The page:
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Our shared responsibility- protecting the unborn baby from alcohol

Today, MEPs together with Mr John Dalli, the Commissioner for Health and Consumer Policy, discussed different ways to protect unborn babies from the negative effects of alcohol at the EU level.

Mr Adam Fronczak, the Under Secretary in the Ministry of Health in Poland, opened the meeting by highlighting that: ‘There is no doubt that drinking alcohol during pregnancy causes health related harm to unborn babies. It has to be noted that even a small amount of alcohol can have detrimental effects to foetus.’

Drinking alcohol during pregnancy may cause physical, behavioural and learning disabilities with lifelong implications (i.e. reductions in general intellectual functioning). The umbrella term, Foetal Alcohol Spectrum Disorders (FASD), describes the whole array of consequences that can occur due to drinking alcohol during pregnancy. Individuals born with FASD are more likely to fail in the education system, as well as being more likely to come into difficulties with the criminal justice system. Exposure to alcohol in the womb is one of the leading causes of birth defects and is 100% preventable.

The Polish MEP, Ms Elzbieta Lukaciejewska, who hosted the event, said: ‘We all have the right to make informed decisions and know about the negative consequences of drinking while pregnant. It is also our shared responsibility as politicians, health professionals, private businesses and mostly parents to protect the unborn babies’. Unfortunately, many women are not aware that even low levels of alcohol exposure during pregnancy interfere with normal development. Case studies across Europe show there are a substantial number of women who continue to drink during pregnancy, ranging from 25% in Spain to between 35%-50% in the Netherlands, with even higher rates in the UK and Ireland (79%).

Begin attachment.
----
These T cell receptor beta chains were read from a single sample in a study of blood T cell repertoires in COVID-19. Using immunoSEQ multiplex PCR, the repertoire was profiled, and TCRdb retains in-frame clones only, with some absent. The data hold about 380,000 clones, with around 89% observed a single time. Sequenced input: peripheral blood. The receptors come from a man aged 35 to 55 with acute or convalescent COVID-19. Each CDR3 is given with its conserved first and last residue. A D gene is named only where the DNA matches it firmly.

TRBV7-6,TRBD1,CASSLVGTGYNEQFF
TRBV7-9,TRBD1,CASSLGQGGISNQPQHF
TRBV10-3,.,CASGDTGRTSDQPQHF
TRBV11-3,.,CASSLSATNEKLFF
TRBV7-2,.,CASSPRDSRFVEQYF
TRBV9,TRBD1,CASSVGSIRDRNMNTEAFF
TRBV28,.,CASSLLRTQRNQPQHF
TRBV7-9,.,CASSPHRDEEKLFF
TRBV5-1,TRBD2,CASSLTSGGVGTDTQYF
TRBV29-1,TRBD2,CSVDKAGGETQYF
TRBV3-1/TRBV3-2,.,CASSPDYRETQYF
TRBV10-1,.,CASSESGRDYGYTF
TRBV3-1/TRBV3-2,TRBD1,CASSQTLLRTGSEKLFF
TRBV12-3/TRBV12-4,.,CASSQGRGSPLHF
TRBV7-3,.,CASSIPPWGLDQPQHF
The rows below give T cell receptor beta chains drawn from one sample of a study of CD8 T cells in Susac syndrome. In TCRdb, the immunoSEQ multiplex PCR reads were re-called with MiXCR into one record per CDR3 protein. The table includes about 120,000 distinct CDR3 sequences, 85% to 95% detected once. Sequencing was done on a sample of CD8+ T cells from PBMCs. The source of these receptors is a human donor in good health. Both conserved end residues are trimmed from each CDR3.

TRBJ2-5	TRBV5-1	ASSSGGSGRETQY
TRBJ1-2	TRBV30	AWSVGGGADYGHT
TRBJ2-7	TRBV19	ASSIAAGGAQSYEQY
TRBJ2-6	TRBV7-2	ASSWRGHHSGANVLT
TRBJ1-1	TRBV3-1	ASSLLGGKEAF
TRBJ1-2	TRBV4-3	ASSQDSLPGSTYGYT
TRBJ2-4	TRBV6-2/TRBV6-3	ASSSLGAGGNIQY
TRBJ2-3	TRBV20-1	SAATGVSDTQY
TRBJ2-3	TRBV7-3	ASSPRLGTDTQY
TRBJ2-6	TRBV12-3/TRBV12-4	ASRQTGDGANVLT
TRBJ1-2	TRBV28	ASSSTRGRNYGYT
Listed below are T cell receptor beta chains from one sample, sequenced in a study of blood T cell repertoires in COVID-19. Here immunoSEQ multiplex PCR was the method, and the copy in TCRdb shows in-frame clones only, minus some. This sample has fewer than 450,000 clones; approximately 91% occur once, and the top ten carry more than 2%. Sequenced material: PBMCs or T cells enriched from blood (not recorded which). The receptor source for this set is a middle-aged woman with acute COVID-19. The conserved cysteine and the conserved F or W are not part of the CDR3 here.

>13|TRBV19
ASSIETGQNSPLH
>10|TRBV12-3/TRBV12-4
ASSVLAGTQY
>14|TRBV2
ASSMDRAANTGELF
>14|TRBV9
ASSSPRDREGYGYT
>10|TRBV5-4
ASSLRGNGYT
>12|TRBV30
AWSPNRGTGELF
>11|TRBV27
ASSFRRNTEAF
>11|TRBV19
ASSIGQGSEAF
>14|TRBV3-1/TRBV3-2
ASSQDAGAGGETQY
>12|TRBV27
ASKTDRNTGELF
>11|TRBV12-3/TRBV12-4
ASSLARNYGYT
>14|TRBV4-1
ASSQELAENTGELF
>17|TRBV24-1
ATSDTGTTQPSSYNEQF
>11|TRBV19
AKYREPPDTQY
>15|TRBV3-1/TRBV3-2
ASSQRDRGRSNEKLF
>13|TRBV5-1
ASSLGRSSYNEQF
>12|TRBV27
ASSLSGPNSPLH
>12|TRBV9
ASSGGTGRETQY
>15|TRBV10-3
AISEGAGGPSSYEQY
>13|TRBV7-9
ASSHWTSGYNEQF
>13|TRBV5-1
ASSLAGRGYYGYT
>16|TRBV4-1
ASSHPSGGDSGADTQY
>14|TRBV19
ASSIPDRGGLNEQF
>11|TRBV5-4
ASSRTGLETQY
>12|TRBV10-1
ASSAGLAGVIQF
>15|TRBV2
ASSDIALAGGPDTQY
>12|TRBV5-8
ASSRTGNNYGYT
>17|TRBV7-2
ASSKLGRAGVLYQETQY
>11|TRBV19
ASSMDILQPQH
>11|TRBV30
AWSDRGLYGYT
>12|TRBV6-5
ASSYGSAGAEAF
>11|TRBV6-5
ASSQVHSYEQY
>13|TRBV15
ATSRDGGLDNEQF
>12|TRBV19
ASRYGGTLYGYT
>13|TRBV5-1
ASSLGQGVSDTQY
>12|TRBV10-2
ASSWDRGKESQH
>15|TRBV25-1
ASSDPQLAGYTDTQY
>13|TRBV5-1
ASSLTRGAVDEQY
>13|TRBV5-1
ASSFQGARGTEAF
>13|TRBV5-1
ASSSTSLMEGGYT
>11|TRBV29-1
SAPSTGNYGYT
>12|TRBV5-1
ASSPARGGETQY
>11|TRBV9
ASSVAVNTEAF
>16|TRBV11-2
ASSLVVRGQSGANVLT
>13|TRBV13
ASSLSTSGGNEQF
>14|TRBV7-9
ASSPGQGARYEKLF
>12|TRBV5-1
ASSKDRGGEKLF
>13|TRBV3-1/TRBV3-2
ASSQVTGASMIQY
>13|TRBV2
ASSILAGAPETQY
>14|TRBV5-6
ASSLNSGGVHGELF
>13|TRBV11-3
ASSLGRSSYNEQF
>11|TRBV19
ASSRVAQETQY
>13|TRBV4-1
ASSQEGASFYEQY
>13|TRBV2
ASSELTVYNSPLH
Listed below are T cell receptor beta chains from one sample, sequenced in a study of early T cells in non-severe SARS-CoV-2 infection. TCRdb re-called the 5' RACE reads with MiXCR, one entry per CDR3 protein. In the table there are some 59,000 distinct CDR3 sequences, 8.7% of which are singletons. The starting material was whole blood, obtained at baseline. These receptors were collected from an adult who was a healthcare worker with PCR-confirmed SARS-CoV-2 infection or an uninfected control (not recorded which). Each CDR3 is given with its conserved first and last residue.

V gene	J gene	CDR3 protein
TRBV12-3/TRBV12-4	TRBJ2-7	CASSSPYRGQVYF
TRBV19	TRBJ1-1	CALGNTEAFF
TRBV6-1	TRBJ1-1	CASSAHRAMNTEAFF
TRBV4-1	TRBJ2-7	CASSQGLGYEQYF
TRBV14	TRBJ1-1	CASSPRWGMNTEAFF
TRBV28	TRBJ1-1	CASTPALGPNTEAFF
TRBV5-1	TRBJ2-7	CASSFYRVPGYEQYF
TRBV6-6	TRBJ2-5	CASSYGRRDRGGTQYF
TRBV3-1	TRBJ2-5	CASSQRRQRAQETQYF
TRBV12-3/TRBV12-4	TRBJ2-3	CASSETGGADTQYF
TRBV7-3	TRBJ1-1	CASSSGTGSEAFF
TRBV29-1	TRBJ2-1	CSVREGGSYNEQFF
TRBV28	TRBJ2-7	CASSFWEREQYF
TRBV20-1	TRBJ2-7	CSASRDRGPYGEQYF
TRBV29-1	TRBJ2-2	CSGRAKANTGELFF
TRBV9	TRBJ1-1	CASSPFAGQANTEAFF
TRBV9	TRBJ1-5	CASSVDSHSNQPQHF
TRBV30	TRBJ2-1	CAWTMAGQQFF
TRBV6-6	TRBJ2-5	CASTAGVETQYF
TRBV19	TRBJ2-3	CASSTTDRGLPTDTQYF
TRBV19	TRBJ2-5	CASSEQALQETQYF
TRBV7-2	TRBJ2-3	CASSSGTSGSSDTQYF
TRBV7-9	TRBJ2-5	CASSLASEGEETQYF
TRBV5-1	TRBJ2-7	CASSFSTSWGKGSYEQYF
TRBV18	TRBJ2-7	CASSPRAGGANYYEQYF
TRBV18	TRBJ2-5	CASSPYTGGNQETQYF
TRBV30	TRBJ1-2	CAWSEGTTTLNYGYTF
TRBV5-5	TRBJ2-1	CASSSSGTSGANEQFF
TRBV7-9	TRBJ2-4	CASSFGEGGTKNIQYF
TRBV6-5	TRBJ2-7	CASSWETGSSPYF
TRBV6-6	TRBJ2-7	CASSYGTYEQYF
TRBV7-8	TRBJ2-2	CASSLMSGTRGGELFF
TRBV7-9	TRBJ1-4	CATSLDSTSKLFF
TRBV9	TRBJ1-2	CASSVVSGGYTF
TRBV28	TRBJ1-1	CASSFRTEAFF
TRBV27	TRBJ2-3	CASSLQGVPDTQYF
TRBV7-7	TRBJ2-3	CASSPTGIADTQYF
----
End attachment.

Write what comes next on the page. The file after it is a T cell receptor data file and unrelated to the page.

Mariann Skar, Secretary General of Eurocare, said: “We call upon the European Commission and Member States for more effective prevention. We cannot rely on voluntary actions. In order to promote long-term, sustainable commitments Member States and the European Commission need clear goals and a long term strategy. However, two things can be quickly achieved on alcohol and pregnancy: 1) systematic data gathering over how many children are born in the EU with FASD. 2) Legislation on health warning labels.”

Health warning labels about the dangers of drinking while pregnant are supported by the overwhelming majority of the Europeans (79% according to latest Eurobarometer survey), with support in some countries as high as 93% (Poland, Cyprus and Romania). At the moment only France requires alcoholic beverage containers to carry a warning about the risks of drinking during pregnancy.

Presentations from 'Protecting the unborn baby from alcohol', policy debate

Pictures from the policy debate